Friday, 7 May 2010

The UK badly needs electoral reform

As I write, 612 out of 650 constituancies have been declared, and it looks like the Tories are going to just fall short of a majority.

The results also show a deep inequality in votes cast for each seat.

Nationally, there are about 2.2 seats per 100,000 votes (or each seat is 45,000 votes on average, if you prefer), but some parties were able to gain considerably more than this. The Democratic Unionist Party won 4.76 seats per 100,000 votes. Labour and the Tories came in at 3.02 and 2.86 respectively.

As a result of this proportional representation would cost the Tories 68 seats and Labour 67.

At the other end of the scale some parties did quite badly out of First Past The Post. Four parties gained more than 45,000 votes but no seats. While I disagree with the politics of these parties (half a million people voted BNP. Really?) the principle that votes = representation must override the knee jerk reaction saying that any system keeping the BNP and UKIP out of parliament is worth the price.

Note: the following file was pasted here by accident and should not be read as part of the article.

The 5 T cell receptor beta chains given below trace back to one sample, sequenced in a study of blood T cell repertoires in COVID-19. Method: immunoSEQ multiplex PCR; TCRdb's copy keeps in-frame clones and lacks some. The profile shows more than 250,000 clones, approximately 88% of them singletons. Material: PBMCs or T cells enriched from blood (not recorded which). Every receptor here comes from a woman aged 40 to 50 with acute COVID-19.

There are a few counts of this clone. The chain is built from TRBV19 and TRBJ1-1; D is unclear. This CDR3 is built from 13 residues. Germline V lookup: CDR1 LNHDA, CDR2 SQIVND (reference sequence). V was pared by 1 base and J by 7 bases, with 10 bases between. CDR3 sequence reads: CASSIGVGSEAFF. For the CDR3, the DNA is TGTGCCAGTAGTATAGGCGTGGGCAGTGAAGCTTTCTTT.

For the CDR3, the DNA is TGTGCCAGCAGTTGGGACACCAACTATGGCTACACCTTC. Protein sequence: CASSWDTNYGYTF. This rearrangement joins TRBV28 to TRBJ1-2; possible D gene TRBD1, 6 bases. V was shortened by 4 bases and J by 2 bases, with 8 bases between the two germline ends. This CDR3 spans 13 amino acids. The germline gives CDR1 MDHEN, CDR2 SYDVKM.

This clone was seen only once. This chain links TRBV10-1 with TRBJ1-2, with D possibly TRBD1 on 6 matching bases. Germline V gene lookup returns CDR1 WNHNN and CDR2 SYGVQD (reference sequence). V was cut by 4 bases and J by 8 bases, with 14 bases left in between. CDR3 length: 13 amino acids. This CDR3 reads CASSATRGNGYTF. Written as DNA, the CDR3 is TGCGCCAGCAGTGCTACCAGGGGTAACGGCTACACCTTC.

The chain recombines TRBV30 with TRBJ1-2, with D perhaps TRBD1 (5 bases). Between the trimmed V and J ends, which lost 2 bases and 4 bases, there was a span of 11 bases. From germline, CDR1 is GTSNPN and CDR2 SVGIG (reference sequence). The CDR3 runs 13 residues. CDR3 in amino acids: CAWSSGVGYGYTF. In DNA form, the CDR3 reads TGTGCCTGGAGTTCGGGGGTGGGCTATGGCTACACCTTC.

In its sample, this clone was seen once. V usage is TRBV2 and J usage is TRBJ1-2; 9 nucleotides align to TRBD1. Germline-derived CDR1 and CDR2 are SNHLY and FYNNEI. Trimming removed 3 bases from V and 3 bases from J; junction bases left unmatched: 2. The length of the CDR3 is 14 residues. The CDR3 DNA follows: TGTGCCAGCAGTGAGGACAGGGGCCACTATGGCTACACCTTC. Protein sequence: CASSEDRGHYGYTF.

It isn't worth it. Democratic principles are more important than political ones.

The really big winners of proportional representation would be the Lib Dems, who got 22% of the vote to win 8% of the seats. Out of parties who got seats, the Lib Dems were made to work second hardest with 0.8 seats per 100,000 votes. Green Party are next with 1 seat for their 264,000 votes (0.38 seats per 100,000 votes).

Clearly there are massive inequalities. 1.8 million people cast votes for parties which didn't win a seat, yet those votes should be worth around 41 seats. Why is a vote for Labour 8 times more valuable than a vote for Green.

To whoever gets in power, we need electoral reform, and we need it soon.

1 comment:

  1. Spot on, Arkady.

    And it might be even worse, as many people will have voted tactically - which would not be necessary with PR.

    I posted something about the sort of PR system I think we should have at